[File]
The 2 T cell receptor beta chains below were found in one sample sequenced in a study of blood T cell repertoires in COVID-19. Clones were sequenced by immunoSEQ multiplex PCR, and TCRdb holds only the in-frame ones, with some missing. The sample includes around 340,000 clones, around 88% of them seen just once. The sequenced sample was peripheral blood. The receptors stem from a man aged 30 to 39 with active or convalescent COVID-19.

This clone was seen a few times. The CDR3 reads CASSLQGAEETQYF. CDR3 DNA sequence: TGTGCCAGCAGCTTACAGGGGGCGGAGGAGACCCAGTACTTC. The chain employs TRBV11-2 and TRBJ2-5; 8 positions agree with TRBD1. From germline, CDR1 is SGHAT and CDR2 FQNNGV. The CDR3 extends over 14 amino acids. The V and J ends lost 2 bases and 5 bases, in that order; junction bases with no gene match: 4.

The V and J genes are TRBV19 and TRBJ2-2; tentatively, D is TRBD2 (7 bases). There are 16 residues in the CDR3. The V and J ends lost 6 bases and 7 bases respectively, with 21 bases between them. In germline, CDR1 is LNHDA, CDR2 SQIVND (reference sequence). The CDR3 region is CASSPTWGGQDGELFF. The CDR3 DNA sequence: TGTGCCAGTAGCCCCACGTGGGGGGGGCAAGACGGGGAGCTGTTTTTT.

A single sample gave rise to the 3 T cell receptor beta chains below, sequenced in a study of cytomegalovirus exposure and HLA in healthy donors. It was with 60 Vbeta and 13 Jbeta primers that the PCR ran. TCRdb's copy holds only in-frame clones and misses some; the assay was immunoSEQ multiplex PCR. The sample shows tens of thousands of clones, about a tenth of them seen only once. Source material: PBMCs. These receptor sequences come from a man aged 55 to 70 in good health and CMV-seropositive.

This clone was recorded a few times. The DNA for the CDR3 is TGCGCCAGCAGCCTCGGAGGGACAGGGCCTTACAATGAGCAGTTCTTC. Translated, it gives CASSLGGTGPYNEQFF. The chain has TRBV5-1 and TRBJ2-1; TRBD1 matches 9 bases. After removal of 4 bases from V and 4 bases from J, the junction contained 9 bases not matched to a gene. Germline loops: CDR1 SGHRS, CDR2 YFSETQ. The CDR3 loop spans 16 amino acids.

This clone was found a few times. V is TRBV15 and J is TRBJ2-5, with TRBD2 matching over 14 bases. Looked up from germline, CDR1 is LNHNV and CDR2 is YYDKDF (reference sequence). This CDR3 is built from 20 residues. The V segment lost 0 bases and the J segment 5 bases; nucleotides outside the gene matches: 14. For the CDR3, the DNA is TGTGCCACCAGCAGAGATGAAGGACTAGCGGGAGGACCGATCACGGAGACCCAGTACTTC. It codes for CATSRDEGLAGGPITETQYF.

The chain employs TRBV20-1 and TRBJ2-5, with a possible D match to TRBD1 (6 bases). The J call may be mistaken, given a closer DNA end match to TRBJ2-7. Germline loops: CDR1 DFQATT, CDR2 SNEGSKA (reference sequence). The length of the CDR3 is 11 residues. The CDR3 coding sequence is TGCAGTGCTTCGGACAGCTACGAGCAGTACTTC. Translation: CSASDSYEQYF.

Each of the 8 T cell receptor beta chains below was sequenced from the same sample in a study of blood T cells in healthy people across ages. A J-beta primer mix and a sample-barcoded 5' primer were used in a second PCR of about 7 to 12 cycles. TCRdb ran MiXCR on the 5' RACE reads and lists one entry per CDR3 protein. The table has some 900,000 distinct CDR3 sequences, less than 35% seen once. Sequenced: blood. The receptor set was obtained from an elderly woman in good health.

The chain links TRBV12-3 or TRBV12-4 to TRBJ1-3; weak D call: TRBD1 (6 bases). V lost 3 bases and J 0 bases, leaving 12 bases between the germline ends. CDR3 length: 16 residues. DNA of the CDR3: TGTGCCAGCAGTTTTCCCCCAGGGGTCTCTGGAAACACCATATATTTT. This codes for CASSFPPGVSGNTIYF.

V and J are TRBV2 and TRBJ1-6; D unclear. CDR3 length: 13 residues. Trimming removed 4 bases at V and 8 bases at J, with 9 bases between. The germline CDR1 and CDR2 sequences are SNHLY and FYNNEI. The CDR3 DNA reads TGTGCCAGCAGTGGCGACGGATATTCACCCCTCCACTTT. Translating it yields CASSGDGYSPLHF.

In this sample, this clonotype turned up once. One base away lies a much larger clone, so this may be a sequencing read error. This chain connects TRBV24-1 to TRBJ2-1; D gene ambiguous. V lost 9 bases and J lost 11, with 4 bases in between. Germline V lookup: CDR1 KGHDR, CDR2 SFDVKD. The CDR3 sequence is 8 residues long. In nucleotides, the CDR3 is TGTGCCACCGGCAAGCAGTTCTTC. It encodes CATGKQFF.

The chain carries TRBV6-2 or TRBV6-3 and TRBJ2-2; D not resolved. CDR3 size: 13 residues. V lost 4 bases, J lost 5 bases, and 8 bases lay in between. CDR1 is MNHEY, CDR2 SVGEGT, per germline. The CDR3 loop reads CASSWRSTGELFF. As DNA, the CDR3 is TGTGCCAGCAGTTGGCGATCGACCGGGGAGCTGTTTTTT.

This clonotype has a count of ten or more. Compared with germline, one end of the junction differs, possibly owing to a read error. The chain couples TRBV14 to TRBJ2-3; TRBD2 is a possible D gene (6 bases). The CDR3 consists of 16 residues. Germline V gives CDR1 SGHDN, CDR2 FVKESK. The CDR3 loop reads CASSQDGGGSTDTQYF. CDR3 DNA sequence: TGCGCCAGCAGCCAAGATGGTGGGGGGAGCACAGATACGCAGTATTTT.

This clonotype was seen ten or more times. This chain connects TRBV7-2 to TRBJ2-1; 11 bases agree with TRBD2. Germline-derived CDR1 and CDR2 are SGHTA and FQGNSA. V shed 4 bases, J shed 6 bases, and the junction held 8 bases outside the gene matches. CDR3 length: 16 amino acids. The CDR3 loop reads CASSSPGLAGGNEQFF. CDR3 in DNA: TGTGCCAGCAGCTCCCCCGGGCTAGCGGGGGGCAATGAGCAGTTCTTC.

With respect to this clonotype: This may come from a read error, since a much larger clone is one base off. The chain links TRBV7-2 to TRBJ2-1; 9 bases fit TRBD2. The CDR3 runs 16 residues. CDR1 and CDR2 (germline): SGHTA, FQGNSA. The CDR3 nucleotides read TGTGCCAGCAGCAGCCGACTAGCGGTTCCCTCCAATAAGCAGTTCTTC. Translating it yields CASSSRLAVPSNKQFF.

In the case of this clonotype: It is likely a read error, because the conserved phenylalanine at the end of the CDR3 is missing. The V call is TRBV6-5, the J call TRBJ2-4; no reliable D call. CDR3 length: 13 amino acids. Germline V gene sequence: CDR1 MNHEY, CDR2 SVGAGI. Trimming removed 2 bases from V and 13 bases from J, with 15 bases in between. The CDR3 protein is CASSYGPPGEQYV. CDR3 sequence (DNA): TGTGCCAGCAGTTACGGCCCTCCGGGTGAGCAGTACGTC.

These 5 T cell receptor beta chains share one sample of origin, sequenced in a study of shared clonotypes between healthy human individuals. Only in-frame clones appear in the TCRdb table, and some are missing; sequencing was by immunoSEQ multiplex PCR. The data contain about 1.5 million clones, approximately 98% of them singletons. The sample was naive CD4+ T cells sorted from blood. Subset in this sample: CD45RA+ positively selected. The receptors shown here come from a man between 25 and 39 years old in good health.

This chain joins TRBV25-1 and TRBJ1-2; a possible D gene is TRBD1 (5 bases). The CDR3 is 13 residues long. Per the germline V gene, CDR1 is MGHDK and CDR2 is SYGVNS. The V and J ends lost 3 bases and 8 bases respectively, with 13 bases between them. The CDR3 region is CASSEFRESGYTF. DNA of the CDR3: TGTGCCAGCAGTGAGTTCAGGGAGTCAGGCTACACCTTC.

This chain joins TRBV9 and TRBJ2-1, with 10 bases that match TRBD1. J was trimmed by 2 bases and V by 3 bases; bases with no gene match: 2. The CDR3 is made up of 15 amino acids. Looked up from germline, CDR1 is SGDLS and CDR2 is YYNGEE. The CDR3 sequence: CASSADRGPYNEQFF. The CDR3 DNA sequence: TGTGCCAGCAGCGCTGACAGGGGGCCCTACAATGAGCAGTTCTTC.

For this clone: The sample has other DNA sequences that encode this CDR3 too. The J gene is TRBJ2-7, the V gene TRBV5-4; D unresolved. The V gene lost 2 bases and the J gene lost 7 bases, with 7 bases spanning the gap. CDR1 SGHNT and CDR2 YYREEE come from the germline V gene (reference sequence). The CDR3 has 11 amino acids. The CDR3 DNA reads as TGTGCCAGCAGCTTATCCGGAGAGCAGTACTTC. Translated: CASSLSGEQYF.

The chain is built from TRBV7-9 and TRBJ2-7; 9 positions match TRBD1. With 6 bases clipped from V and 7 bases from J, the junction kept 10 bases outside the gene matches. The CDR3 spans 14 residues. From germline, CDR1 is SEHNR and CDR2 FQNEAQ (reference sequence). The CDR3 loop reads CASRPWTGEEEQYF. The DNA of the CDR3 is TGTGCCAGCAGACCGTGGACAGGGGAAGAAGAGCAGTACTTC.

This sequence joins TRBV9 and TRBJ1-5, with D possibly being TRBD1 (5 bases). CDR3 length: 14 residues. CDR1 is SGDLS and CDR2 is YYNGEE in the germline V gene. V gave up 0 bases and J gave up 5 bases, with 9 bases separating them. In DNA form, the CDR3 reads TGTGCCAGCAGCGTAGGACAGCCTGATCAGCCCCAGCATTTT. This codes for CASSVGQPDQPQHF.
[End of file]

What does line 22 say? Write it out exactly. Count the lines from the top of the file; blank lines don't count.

This sequence joins TRBV9 and TRBJ1-5, with D possibly being TRBD1 (5 bases). CDR3 length: 14 residues. CDR1 is SGDLS and CDR2 is YYNGEE in the germline V gene. V gave up 0 bases and J gave up 5 bases, with 9 bases separating them. In DNA form, the CDR3 reads TGTGCCAGCAGCGTAGGACAGCCTGATCAGCCCCAGCATTTT. This codes for CASSVGQPDQPQHF.